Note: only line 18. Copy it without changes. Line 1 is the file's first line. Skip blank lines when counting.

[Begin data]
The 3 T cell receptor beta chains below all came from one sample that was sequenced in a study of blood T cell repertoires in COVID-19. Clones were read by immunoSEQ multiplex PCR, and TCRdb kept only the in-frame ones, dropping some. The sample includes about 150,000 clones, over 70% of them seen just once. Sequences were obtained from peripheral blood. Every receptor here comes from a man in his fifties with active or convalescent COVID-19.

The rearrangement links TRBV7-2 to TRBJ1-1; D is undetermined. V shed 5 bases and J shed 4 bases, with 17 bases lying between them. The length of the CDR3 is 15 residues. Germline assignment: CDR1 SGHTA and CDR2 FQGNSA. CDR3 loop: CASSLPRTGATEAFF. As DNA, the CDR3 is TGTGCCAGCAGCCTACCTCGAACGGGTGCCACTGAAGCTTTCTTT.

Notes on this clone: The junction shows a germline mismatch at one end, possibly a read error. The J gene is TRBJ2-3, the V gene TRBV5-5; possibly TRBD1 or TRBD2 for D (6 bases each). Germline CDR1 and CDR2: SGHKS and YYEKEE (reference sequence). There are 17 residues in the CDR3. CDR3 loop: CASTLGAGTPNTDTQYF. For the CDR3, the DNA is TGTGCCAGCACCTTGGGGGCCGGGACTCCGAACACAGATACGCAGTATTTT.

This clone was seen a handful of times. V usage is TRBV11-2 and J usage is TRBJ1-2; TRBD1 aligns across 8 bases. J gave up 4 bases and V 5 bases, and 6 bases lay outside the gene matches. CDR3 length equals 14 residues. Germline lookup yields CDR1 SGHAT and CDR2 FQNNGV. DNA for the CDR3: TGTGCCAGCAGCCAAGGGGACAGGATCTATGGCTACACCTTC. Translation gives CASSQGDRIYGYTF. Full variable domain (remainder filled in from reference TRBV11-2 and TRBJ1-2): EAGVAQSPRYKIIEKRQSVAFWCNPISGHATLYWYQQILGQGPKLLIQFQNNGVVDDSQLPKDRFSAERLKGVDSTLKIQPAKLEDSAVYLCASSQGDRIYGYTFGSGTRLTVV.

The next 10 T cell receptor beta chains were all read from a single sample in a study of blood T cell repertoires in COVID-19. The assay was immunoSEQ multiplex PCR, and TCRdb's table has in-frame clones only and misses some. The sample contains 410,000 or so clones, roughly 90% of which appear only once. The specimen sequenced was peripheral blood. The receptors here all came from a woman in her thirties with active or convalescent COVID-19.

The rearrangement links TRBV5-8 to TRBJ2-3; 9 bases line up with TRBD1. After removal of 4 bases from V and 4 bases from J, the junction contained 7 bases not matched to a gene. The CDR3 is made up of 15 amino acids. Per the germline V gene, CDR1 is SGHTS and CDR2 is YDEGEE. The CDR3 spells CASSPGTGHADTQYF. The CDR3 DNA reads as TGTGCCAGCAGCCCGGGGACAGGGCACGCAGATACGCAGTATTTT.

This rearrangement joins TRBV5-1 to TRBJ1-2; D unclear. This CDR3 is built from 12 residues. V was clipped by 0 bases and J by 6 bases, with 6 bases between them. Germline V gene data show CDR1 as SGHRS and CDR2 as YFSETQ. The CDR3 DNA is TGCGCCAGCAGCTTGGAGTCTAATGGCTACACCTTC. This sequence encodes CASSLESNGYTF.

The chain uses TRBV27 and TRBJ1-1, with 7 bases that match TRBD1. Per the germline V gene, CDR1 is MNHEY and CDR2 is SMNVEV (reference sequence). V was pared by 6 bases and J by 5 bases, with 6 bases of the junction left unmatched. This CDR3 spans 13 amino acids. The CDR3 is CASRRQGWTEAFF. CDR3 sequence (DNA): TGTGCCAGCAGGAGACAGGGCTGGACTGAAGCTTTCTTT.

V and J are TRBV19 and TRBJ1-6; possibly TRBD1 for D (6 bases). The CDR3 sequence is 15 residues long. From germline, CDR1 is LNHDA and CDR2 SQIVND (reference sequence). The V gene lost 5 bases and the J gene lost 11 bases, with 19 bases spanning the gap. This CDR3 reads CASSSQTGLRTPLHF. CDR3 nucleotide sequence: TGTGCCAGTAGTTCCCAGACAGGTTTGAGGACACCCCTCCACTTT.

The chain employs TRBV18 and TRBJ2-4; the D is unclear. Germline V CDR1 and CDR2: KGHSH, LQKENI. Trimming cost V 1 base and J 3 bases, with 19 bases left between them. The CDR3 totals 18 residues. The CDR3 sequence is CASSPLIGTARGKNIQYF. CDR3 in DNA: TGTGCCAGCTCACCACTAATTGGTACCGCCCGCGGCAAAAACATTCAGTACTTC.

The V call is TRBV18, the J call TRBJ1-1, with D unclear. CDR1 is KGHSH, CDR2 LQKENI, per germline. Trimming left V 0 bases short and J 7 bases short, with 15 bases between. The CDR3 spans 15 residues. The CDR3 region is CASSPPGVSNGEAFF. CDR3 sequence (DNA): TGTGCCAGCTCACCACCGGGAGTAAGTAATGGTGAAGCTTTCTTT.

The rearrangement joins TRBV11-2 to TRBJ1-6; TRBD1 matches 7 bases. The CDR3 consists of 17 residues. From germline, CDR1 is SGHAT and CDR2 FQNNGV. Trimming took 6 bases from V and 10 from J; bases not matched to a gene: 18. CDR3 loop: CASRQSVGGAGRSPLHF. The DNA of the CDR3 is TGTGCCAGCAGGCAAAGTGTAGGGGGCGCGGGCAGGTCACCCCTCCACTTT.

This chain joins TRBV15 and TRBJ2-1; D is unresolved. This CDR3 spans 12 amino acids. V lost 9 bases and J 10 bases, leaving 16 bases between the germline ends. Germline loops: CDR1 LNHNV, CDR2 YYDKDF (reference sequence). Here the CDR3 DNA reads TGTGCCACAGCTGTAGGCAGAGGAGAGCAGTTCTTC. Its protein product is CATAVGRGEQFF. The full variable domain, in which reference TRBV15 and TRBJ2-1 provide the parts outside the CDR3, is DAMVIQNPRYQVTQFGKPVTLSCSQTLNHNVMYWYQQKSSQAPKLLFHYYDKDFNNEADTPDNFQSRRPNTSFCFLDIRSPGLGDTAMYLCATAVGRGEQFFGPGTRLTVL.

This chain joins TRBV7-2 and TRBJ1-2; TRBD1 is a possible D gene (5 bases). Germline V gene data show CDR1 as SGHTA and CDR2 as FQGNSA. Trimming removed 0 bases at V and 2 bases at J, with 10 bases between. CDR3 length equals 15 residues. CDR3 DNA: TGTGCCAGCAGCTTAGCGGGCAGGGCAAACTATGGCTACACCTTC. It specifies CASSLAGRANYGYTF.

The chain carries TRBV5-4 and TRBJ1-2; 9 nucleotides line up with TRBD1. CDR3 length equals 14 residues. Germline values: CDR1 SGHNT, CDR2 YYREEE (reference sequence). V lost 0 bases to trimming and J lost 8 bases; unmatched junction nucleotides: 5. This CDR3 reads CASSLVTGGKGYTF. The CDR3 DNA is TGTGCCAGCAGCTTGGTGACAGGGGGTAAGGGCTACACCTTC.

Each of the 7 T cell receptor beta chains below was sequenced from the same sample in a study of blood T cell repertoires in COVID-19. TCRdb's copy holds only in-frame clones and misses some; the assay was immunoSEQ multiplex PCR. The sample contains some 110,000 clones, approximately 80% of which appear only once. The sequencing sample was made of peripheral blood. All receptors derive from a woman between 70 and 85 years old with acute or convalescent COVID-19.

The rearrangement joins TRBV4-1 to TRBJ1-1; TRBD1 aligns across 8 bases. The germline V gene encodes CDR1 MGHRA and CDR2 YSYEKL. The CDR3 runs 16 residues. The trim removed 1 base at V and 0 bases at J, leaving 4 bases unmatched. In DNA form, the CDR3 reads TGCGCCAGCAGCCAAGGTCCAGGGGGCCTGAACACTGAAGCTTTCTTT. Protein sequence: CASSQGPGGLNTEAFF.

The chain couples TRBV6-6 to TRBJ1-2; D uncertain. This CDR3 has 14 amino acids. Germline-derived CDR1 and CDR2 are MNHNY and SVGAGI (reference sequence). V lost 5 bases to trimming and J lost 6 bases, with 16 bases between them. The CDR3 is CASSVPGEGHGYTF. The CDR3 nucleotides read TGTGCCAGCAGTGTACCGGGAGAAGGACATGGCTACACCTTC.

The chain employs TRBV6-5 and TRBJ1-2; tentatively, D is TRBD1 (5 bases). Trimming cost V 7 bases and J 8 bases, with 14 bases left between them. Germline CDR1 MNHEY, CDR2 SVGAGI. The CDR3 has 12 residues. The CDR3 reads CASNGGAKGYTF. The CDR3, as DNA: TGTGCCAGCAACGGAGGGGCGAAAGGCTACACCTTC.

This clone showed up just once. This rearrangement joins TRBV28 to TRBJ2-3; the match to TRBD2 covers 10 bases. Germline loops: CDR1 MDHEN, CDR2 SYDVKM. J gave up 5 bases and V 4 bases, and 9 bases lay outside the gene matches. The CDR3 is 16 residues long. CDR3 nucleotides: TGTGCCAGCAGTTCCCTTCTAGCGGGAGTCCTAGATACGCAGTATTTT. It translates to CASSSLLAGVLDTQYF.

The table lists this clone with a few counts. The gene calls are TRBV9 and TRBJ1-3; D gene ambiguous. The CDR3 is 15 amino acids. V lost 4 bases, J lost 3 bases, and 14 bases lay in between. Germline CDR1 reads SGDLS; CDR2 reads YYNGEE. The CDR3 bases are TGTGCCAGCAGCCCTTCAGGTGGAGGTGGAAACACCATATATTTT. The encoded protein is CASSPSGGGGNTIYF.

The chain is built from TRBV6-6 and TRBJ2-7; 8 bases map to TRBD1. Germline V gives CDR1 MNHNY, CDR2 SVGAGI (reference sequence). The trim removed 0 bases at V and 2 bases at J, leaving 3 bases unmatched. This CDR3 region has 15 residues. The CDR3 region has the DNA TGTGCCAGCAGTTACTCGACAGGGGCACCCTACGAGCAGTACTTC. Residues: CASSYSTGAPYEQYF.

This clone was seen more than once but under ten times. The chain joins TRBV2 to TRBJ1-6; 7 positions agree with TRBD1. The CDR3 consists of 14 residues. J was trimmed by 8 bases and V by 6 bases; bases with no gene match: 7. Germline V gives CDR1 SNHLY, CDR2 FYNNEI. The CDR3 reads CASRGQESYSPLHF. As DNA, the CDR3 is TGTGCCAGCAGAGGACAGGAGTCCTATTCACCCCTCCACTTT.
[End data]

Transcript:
The chain couples TRBV6-6 to TRBJ1-2; D uncertain. This CDR3 has 14 amino acids. Germline-derived CDR1 and CDR2 are MNHNY and SVGAGI (reference sequence). V lost 5 bases to trimming and J lost 6 bases, with 16 bases between them. The CDR3 is CASSVPGEGHGYTF. The CDR3 nucleotides read TGTGCCAGCAGTGTACCGGGAGAAGGACATGGCTACACCTTC.